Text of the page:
Figure 2: Hospitalisations per year stratified by hospital departments during 2009-2013 period.

health-care-reviews-Surgeries-per-year

Figure 3: Surgeries per year stratified by hospital departments during 2009-2013 period.

Report RCCs units consumptions and volumes of hospitalisations per year stratified by hospital departments during 2009-2013 period.

Table 3 shows the percentages of medical DRGs on total hospitalisations stratified by surgical OUs.

YEAR 2009 2010 2011 2012 2013
  Medical DRGs of total hospitalisations Medical DRGs of total hospitalisations Medical DRGs of total hospitalisations Medical DRGs of total hospitalisations Medical DRGs of total hospitalisations
SURGICAL UNIT % N. % N. % N. % N. % N.
Cardiac 15,3 381/2483 15,5 387/2492 12,1 239/1966 12,9 249/1923 12,9 244/1884
Maxillofacial 30,5 204/668 39,5 245/621 44,0 262/595 41,1 248/604 45,4 246/542
General surgery 32,9 1249/3791 32,1 1175/3659 33,4 1190/3560 29,6 989/3340 28,6 968/3384
Plastic surgery 27,4 240/877 27,5 238/864 32,2 269/835 26,0 244/939 15,4 129/836
Thoracic / / / / 31,0 96/310 14,1 54/382 22,0 80/363
Vascular 16,4 124/755 15,5 104/670 30,0 205/684 22,6 178/787 13,9 110/791
Vertebrobasilar-medullary 18,7 114/609 18,5 105/567 19,4 99/510 20,2 100/495 20,6 99/481
Neurological 31,0 397/1282 30,7 356/1160 29,2 342/1172 29,2 357/1222 25,5 337/1319
Orthopaedics - traumatology 16,1 317/1968 13,9 270/1949 12,4 234/1894 12,8 235/1831 13,4 244/1820
Obstetrics - gynaecology 58,6 1647/2810 62,4 1635/2621 62,1 1505/2423 64,3 1576/2451 64,2 1601/2492
Otorhino - laryngology 50,0 654/1308 49,5 586/1183 46,1 518/1124 40,9 481/1177 37,9 448/1181
Urology 32,5 403/1239 35,4 369/1042 38,4 406/1057 35,7 374/1047 34,1 362/1062
Total 32,2 5730/17790 32,5 5470/16828 33,3 5365/16130 31,4 5085/16198 30,1 4868/16155

Table 3: Medical DRGs percentages of total hospitalisations in surgical operative units during 2009-2013 period.

Table 4 reports age averages of transfused patients, means of RCCs units per patients and cases treated with a single RCCs unit stratified by the major hospital blood consumers (heart surgery, orthopaedics, haematology, first aid, transfusion medicine) during 2009-2013 period.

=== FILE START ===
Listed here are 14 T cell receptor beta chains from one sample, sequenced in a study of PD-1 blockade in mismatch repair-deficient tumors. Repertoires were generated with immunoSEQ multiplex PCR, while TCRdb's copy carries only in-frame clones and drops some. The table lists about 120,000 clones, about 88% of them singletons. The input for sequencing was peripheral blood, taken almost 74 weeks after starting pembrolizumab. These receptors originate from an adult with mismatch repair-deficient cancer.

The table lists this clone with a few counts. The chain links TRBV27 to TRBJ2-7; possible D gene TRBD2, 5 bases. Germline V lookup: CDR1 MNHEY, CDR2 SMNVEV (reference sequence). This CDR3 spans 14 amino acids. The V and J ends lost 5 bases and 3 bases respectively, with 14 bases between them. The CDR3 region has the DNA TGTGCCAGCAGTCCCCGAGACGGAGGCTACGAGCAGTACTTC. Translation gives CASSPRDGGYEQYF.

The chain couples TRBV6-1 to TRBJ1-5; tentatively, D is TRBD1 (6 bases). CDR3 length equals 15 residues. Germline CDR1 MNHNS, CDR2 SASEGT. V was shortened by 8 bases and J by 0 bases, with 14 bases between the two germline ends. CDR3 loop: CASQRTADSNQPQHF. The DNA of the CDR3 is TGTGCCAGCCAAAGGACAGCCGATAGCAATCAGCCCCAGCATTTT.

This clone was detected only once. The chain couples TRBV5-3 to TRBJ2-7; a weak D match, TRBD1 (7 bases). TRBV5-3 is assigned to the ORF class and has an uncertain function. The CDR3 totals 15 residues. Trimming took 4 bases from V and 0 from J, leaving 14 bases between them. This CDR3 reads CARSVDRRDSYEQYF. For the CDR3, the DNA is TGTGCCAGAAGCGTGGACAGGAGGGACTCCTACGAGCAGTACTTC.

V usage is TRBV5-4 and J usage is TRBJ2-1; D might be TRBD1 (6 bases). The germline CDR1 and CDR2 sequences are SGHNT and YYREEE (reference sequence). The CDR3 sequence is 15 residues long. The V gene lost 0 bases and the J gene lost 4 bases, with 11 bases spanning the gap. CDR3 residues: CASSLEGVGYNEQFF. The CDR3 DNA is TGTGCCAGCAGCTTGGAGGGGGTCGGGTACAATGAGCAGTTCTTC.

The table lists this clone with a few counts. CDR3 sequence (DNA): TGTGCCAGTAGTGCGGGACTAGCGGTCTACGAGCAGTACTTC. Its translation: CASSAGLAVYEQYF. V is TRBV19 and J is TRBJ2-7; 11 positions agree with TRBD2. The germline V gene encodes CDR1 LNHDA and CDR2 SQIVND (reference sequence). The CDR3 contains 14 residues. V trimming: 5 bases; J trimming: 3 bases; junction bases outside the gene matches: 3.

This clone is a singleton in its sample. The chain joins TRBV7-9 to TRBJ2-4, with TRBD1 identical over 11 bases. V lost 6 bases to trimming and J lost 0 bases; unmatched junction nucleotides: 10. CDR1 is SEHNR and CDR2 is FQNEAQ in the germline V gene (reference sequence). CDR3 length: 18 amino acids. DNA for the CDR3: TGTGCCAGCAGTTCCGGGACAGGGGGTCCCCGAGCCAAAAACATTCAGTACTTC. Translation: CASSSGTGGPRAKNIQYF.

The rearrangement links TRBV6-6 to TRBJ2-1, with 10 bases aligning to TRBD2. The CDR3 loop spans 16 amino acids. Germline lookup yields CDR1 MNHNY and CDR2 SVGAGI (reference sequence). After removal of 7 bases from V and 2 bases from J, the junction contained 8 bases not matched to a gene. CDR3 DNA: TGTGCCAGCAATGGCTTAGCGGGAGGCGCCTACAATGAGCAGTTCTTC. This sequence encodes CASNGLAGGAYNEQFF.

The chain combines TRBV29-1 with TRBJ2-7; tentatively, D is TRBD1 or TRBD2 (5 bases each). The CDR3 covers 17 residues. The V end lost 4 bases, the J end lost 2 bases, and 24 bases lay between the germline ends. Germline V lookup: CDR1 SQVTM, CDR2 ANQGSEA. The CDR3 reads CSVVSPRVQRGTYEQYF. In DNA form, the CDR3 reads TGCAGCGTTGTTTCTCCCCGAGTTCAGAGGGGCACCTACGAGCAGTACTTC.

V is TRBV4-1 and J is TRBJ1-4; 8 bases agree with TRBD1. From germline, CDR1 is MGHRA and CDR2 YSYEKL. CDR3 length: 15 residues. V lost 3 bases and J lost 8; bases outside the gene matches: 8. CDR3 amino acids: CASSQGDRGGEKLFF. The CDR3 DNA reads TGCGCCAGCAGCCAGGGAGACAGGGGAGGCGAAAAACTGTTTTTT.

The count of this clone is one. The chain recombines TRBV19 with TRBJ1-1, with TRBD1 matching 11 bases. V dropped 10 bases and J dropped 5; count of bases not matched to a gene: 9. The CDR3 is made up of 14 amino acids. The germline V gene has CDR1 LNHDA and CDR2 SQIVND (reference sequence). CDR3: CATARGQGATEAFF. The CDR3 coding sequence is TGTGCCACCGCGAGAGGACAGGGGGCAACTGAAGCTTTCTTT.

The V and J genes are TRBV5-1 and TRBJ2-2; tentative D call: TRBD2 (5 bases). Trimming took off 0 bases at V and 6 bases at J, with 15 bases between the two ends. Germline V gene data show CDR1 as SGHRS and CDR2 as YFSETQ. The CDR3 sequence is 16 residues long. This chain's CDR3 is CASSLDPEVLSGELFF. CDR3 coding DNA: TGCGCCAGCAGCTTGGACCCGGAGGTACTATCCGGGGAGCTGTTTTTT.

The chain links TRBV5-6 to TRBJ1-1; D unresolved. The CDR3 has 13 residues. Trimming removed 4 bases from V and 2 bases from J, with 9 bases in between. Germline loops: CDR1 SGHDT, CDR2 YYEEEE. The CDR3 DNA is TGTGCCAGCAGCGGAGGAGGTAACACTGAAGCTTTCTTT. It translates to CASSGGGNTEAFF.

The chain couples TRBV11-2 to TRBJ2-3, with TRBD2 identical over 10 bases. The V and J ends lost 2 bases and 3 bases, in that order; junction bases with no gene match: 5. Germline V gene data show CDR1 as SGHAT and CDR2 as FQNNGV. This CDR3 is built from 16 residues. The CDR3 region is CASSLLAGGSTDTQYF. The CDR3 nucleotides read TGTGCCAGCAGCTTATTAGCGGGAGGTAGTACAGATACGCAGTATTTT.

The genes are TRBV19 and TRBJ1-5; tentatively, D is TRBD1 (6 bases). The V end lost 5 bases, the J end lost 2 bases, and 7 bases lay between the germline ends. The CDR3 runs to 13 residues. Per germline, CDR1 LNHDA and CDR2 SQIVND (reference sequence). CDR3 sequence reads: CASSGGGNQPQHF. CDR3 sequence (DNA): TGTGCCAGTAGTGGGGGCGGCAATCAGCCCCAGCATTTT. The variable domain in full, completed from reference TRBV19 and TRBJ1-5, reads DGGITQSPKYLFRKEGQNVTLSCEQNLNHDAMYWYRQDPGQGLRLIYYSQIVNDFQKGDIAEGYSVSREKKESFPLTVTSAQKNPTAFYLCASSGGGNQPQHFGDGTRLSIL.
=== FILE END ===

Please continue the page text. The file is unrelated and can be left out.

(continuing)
YEAR 2009 2010 2011 2012 2013
Hearth Surgery
RCCs units per patient mean (SD*) 5,0 (5,6) 4,6 (4,5) 4,4 (4,4) 4,1 (4,6) 3,6 (3,1)
Cases transfused with a single unit of RCCs [% (n)] 9,8 (47/477) 11,2 (56/498) 9,1 (40/438) 15,2 (66/435) 14,3 (50/350)
Patients’ age mean (SD) 72,6 (9,2) 70,1 (10,7) 70,3 (11,2) 71,7 (10,4) 67,0 (11,6)
Orthopedics
RCCs units per patient mean (SD*) 2,9 (1,5) 2,9 (1,7) 2,9 (2,2) 3,1 (1,9) 3,0 (2,0)
Cases transfused with a single unit of RCCs [% (n)] 3,0 (11/380) 4,4 (16/361) 4,4 (14/316) 2,9 (10/347) 4,5 (16/358)
Patients’ age mean (SD) 80,8 (13,4) 79,3 (14,1) 77,7 (15,7) 79,5 (14,5) 76,3 (13,5)
Hematology
RCCs units per patient mean (SD*) 11,6 (12,2) 10,2 (9,4) 11,8 (13,2) 9,4 (10,6) 8,8 (9,7)
Cases transfused with a single unit of RCCs [% (n)] 6,9 (11/160) 13,7 (25/182) 9,0 (17/168) 17,1 (36/210) 14,8§ (29/196)
Patients’ age mean (SD) 56,9 (12,8) 54,3 (15,0) 56,7 (14,7) 56,3 (14,9) 53,4 (14,2)
First Aid
RCCs units per patient mean (SD*) 3,9 (7,3) 4,6 (9,7) 4,1 (7,8) 4,1 (7,3) 4,2 (7,7)
Cases transfused with a single unit of RCCs [% (n)] 9,1 (32/353) 5,1 (16/353) 9,4 (31/328) 10,6 (31/292) 14,1§ (39/276)
Patients’ age mean (SD) 75 (13,7) 72,3 (16,8) 71,8 (17,7) 69,5 (17,8) 70,2 (15,3)
Transfusional Medicine
RCCs units per patient mean (SD*) 9,9 (14,1) 8,4 (13,2) 10,6 (14,6) 9,7 (12,8) 10,5§ (16,4)
Cases transfused with a single unit of RCCs [% (n)] 4,8 (5/103) 10,7 (11/103) 6,7 (7/104) 4,4 (5/114) 4,0 (4/100)
Patients’ age mean (SD) 78,8 (11,6) 76,6 (12,6) 76,9 (11,4) 76,4 (12,8) 74,8 (12,2)

Table 4: Red cell concentrates (RCCs) units per patient, cases transfused with a single unit of RCCs and average patients’ age in the five major blood consumers during 2009-2013 period.